Sometimes while trying to fall asleep at night, your thoughts can start racing much like a Twitter newsfeed. Since we carry our work and social lives with us in the form of an iphone, it can be tough to draw the line between being productively busy and productively resting. To help reunite you into a night of peaceful slumber, here are four tips to unwinding before hitting the pillow.
1) Keep your cell phone out of the bedroom
Have you ever tried to keep a bag of M&Ms in the cupboard with the intention of only eating one serving size at a time? Even the best of intentions will have you tempted to overindulge. The same goes with your cell phone. Not only should you put it out of your bedroom, be sure it’s on vibrate and in a place you can’t hear the slightest of vibrations. Out of sight, out of mind!
2) Have a cut off time for work
Since we no longer leave work at work and we inevitably are “available” to work way into the night, it’s time to set some boundaries. Leave room for a minimum of one non-negotiable work-free hour before bed. Doing so will drain those rampant thoughts and allow you to think about nothing but counting sheep as you fall fast asleep.
3) Try a restorative body scan
No, this is not the part where you are abducted by aliens. Find a place in you home where you can lay flat on the floor (not your bedroom). It should be a quiet place where no one can interrupt you. Start by thinking about how your big left toe feels. Is it cold? Warm? Tingling? Imagine the air going in and out of the toe. Then move to your other toes, the arch of your foot and then the ankle. Once you get to the ankle, breathe in and out and relax all tension in the foot. Move to your calf, knee, thigh, etc. Repeat on your other side and then move through the rest of the body. Taking the time to breathe in and out of every inch of your body will allow your muscles to relax, teaching you how to let it go.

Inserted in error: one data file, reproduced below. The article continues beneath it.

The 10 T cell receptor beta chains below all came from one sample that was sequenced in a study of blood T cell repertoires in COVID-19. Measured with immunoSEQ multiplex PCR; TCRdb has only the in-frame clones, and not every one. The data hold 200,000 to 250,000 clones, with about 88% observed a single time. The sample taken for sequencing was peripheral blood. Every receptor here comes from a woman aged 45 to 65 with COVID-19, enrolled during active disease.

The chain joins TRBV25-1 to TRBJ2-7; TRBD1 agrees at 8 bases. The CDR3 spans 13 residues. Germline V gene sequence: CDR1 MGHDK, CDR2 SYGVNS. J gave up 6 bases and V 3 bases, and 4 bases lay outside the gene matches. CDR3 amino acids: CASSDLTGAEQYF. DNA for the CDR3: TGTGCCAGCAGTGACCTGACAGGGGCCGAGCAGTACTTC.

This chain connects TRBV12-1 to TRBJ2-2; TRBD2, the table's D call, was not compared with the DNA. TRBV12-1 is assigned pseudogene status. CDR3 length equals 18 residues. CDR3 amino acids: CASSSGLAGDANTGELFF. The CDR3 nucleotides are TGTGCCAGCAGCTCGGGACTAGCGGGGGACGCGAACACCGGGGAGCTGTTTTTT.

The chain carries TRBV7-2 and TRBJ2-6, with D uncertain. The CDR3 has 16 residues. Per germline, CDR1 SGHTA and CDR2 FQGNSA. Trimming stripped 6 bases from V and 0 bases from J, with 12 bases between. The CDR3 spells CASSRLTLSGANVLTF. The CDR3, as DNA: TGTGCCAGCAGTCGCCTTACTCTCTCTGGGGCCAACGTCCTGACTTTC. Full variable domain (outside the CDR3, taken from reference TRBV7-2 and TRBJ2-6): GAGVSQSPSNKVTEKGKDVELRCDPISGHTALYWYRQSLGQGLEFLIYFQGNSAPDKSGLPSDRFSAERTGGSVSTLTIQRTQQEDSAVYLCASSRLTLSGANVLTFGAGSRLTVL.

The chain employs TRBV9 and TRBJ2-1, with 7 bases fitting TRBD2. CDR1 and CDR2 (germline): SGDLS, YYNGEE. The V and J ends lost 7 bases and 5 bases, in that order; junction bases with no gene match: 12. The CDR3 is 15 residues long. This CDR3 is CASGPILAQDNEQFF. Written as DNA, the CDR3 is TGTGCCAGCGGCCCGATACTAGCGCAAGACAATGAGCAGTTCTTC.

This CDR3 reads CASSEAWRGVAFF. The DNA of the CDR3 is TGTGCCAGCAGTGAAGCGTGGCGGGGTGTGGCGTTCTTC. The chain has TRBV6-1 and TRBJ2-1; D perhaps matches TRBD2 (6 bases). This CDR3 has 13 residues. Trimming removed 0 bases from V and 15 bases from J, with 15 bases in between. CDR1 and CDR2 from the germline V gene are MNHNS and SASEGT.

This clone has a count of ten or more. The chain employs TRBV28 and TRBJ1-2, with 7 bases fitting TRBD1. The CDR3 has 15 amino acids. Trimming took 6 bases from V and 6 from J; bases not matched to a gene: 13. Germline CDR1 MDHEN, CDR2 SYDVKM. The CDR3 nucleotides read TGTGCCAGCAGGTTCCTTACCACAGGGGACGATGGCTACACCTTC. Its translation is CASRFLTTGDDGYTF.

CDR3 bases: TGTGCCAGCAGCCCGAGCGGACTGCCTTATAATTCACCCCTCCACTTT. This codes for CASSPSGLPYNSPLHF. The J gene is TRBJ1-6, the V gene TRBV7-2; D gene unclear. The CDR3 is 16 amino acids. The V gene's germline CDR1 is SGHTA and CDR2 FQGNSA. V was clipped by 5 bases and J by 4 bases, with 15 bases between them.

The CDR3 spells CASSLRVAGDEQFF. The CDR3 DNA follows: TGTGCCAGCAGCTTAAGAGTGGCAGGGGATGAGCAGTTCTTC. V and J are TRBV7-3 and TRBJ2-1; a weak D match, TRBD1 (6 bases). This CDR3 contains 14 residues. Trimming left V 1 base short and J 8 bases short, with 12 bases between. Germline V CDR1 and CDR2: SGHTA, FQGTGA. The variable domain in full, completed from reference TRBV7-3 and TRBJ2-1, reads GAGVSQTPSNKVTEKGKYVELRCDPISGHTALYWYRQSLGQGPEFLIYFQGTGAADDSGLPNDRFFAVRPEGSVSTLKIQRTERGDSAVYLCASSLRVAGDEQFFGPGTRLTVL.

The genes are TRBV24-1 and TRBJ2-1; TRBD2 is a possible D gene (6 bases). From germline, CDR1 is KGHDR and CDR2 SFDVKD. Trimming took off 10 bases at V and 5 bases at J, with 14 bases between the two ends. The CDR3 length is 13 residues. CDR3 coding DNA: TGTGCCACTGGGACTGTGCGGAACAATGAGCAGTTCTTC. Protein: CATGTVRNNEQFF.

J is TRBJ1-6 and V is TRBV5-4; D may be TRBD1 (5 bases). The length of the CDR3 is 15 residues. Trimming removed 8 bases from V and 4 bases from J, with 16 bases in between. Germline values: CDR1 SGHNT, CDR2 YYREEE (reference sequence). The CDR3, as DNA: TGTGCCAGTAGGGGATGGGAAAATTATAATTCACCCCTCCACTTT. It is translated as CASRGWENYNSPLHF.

4) Choose your dinner wisely
Who doesn’t love dinner? But what you’re putting on your plate could be keeping you tossing and turning throughout the night. Aim for eating two to three hours before bed. Also, skip the alcohol, acidic foods and the hot and spicy. Alcohol is a diuretic that can act as a stimulant when you’re not following it up with water-thus keeping you wide-awake. Acidic and spicy foods can trigger acid reflux or heartburn making it uncomfortable to sleep. Your best bet is to eat foods mild in flavor, with complex carbohydrates and in small healthy portions.
Lisa Payne is a fitness trainer and writer from Chicago, Illinois. She views fitness as much a part of her daily life as the clothes she wears – she can’t go very far without it! Being active and eating healthy have always fueled her energy, confidence and mood, which is why her career in fitness was somewhat inevitable.